The GeeksverseFrom the Fan’s Desk | DC’s Weekly Overload

From the Fan’s Desk | DC’s Weekly Overload
Published on Monday, March 3, 2014 by
DC will soon be publishing two weekly series with next month’s debut of Batman: Eternal and the May premiere of Future’s End. And the publisher has a third weekly series in the pipeline for October. How much is too much?
Batman: Eternal #1 cover art by Jason Fabok.

Batman: Eternal #1 cover art by Jason Fabok.

At last year’s NYCC, DC Comics announced that it would be doing another weekly series reminiscent of 52, which ran from 2006 to 2007. The Batman: Eternal weekly series debuting next month will be handled by a large creative team headed by Scott Snyder and featuring names like James Tynion IV, John Layman, Ray Fawkes, Tim Seeley, and Jason Fabok, will launch next month and is supposed to set a new status quo for Gotham City and its Dark Knight. It was also announced that during this event we would see the New 52 debut of fan-favorite character Stephanie Brown, a.k.a. the Spoiler.

All that is well and good, but I have a fundamental problem with weekly series and that problem has to do with the weekly release schedule’s financial demands on the reader. Most print comics already range in price from $2.99 to $3.99. Most people have a set weekly or monthly budget for comics and to put a new book into the mix, that usually means dropping a title from the pull list to make way for the new addition. How are these readers expected to squeeze in what is the equivalent of four new books per month?

Batman: Eternal is $2.99 an issue according to the solicitation copy. For Batman fans committed to picking up the comic, that comes out to an additional $11.96 for the month and every month for the 15-month duration of the “event”—Batman: Eternal is supposed to run for 60 issues, “eternal,” indeed. Where will that money come from? New readers? Maybe, but I can’t see new readers suddenly starting a $12-a-month comic habit out of the blue. More than likely, Batman: Eternal‘s market is going to consist largely of already-existing DC Comics fans and Batman comics readers, who’ll either make drastic changes to their pull list to accommodate Eternal or will just have to deal with spending significantly more on comics for the next year-and-a-quarter.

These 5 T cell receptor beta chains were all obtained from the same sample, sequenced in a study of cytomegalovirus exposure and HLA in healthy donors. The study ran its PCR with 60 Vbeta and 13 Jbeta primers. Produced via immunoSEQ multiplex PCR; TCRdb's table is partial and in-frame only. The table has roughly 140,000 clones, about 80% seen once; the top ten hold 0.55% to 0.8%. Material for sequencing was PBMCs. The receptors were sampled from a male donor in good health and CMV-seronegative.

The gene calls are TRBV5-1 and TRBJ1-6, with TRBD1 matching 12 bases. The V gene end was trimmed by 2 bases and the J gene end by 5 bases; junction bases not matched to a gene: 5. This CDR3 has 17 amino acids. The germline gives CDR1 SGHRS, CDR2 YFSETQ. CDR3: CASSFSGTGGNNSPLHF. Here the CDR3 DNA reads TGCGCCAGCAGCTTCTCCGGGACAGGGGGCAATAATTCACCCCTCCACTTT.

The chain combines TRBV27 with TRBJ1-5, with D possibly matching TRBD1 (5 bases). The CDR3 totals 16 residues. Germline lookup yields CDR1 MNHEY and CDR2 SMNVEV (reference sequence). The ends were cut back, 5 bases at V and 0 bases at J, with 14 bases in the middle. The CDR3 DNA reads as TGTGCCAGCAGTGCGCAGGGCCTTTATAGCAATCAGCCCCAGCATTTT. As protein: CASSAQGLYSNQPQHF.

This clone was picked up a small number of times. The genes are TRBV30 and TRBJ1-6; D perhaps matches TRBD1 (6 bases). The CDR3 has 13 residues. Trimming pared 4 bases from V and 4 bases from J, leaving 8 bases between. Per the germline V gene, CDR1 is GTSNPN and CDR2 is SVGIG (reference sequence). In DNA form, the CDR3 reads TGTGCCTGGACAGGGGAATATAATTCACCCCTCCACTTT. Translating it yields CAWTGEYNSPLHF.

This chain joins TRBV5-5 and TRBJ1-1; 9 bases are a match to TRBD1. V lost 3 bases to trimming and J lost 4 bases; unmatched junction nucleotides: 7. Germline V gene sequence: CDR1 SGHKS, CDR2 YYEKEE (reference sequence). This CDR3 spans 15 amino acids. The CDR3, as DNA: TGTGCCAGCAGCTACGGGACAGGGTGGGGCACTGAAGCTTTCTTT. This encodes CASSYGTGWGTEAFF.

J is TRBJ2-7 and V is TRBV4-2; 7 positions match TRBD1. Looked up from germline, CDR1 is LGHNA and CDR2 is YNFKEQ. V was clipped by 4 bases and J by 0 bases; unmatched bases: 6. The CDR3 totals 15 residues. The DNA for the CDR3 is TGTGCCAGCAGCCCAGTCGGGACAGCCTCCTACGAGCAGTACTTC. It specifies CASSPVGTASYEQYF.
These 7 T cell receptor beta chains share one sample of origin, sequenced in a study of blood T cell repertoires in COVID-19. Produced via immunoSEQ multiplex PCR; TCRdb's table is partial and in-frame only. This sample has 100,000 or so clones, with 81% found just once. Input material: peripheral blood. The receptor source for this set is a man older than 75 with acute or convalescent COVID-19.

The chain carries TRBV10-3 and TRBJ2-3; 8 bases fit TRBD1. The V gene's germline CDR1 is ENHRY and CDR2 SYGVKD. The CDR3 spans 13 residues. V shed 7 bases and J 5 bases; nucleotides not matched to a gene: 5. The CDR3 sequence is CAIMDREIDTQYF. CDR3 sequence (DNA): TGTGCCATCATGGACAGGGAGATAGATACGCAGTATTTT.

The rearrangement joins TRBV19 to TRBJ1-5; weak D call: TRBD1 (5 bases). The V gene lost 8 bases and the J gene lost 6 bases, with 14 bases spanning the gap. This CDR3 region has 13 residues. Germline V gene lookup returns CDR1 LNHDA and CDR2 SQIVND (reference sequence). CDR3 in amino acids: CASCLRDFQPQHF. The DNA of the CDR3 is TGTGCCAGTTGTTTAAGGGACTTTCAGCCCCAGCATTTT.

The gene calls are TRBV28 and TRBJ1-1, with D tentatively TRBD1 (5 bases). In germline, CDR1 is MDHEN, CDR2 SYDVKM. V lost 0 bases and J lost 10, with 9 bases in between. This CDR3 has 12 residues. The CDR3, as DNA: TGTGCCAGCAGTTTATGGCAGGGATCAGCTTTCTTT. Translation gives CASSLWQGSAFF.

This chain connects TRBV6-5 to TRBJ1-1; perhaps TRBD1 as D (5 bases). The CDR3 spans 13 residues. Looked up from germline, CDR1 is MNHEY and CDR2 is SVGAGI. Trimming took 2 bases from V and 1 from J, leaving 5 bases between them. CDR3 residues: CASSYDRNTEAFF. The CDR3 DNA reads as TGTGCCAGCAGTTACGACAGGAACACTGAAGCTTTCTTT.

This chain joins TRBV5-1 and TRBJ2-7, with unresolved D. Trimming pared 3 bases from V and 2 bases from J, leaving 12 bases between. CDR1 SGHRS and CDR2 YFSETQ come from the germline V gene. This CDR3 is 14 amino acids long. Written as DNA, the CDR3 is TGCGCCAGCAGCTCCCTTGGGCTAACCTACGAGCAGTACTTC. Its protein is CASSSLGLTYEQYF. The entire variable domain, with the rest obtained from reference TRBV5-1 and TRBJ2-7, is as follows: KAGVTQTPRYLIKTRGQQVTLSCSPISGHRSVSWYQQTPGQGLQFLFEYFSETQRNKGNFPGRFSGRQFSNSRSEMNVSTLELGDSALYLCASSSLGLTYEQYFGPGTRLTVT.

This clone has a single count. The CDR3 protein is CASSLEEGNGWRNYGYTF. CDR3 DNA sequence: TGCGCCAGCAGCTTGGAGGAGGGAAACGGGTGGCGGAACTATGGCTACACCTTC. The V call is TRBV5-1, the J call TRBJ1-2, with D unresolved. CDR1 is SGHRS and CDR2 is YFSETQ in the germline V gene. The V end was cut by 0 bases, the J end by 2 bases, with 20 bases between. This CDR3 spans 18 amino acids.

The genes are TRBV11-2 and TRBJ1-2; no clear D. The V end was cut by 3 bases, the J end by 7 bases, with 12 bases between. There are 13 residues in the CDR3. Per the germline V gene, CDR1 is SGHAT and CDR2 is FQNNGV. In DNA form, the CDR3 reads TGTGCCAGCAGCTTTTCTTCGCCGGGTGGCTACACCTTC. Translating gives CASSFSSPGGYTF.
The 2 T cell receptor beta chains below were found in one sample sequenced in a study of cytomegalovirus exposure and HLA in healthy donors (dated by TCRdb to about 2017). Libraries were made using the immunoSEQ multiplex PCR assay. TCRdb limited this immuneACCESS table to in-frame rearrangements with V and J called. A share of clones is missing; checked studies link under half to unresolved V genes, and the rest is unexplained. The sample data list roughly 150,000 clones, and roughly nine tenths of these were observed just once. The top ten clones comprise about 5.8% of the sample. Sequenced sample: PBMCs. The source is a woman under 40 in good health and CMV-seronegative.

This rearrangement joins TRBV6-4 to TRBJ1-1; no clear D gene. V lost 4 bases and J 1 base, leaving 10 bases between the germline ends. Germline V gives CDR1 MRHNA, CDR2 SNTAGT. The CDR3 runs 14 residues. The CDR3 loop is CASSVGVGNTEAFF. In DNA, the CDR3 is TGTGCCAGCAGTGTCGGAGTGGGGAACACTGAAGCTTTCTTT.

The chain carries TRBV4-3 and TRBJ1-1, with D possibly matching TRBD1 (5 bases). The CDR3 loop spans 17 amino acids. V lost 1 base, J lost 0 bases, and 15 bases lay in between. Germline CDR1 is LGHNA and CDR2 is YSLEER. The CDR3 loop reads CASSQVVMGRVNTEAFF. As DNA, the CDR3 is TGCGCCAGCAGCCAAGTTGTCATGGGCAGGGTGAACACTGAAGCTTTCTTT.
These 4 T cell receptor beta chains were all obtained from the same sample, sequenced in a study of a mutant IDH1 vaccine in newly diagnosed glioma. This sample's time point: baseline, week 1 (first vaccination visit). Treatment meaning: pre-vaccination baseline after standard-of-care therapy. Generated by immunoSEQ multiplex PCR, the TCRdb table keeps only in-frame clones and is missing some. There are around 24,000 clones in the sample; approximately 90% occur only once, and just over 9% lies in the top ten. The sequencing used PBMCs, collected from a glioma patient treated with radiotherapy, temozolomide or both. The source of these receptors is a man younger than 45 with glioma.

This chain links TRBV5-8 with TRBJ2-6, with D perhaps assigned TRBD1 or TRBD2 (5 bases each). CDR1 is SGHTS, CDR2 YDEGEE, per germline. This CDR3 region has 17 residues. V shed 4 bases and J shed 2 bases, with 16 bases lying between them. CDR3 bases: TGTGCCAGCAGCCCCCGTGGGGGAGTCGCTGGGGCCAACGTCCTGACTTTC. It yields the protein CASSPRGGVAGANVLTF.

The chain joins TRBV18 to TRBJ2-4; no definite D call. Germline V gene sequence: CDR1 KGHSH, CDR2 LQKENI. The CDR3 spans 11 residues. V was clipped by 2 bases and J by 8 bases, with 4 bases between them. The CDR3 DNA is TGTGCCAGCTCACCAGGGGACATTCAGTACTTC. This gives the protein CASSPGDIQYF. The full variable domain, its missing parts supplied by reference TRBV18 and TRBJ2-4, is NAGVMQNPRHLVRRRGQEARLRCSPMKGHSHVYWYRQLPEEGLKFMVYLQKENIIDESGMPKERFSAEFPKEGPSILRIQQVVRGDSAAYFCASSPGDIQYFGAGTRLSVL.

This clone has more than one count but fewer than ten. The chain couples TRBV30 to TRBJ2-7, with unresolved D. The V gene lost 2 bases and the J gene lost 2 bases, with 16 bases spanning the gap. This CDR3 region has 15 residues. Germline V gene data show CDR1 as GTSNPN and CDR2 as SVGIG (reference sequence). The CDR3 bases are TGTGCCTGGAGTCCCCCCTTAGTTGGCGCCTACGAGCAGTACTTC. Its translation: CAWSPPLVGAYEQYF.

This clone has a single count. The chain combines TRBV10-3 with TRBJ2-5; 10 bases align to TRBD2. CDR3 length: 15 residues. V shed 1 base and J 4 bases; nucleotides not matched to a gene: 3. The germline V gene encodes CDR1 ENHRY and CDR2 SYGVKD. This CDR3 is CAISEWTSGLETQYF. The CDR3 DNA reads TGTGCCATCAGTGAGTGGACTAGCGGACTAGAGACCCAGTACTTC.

Future's End #1 cover art by Ryan Sook.

Future’s End #1 cover art by Ryan Sook.

But wait, there’s more! Besides Batman: Eternal, DC has a second weekly series up its sleeve. Future’s End premieres in May with four issues, each priced at $2.99 a pop. I believe it’s supposed to run a full year, 52 issues all in all.

So now the DC Comics fan who simply has to keep up is looking at an extra $24 a month. Doesn’t this seem a little excessive? How can a publisher expect its readers to make those additional payments each week? DC obviously hopes that readers cut down on their orders for comics from their competitors, but how often do plans that involve flooding the market with a glut of material actually work to the benefit of the publisher?

I was initially interested in checking out Batman: Eternal and Future’s End, but there’s not enough room in my monthly comics budget for an additional eight purchases and of the books I currently read, I can’t really think of eight titles that I would want to drop to make room for DC’s weekly offerings (and keep in mind, these eight new monthly purchases are really just two titles, so it’s like exchanging eight serials for two serials—I don’t know if that’s a good return on the investment in story). I can afford to make exceptions for shorter-term and/or bi-weekly “event” series like Marvel’s Infinity, but not something like what DC is doing. (And what’s this about DC launching a third weekly series later this year?)

It’s just too much.

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